An EdgeFlag object is a type of NetFlag object. The EdgeFlag object specifies the starting point of a trace or path algorithm. As the name implies, the flag (or starting point) must be on an edge feature. This object creates a flag that is associated with an edge feature.
The IEdgeFlag interface is the only interface on the EdgeFlag object. This interface provides access to the flag properties unique to an edge. Use this interface to specify the position of the flag on the edge and whether the flag is to be used for flow in both directions along the edge. The Position property specifies the percentage location of the flag down the edge beginning at the from point.
A JunctionFlag object is a type of NetFlag object. The JunctionFlag object specifies the starting point (flag) of a trace or path algorithm. As the name implies, the flag must be on a junction feature.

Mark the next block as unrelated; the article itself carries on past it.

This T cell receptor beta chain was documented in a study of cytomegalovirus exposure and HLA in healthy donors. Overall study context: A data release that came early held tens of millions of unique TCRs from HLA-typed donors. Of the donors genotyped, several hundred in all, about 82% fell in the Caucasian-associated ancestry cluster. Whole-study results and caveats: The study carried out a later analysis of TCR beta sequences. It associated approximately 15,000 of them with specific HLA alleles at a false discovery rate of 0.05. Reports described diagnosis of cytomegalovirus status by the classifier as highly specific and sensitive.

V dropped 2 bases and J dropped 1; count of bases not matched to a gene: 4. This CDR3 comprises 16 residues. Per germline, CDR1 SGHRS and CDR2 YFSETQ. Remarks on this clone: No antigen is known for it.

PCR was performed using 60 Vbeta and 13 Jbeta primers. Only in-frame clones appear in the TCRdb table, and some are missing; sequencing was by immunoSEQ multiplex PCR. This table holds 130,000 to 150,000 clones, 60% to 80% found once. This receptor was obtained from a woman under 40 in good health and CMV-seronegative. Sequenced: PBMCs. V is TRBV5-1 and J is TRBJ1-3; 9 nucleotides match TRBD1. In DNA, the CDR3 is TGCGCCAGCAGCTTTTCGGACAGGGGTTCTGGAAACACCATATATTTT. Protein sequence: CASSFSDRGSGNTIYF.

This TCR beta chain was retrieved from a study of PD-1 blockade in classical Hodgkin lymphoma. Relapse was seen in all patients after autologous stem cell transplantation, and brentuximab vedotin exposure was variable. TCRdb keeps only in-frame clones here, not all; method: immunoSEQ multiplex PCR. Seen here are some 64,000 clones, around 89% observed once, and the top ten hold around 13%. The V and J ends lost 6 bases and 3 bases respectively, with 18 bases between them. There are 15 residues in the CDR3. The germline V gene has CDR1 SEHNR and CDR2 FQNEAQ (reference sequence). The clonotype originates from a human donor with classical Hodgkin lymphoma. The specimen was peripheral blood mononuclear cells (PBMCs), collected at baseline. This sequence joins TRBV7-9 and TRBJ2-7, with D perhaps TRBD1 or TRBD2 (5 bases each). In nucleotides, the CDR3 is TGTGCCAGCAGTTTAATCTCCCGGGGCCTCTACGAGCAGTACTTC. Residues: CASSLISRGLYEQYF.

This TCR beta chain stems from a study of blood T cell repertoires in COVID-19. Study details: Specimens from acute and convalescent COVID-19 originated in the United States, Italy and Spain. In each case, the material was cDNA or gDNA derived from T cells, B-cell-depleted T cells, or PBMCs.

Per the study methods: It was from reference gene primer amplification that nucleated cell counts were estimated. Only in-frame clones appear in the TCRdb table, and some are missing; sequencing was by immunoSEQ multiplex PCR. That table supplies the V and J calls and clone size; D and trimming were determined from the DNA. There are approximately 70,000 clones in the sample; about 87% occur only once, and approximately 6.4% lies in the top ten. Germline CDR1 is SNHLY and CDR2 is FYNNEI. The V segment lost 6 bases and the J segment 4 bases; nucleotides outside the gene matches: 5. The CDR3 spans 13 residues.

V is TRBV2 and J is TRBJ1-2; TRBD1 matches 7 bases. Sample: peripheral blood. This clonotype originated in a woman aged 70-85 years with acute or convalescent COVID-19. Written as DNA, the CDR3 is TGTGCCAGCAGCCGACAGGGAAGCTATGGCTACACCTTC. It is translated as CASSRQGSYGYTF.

The IJunctionFlag interface is the only interface on the JunctionFlag object. This interface has no properties or methods but serves as a way to identify what type of flag you have. For instance, if an object supports IJunctionFlag, then you know you have a JunctionFlag object.

FlagDisplay objects

The FlagDisplay abstract class supports two coclasses, JunctionFlagDisplay and EdgeFlagDisplay, for the tracking of flags set through the Utility Network Analyst toolbar. The purpose of the class is to monitor flags set through the toolbar and make sure they are correctly displayed when the map is redrawn. Flags are used by the network toolbar as starting points for traces.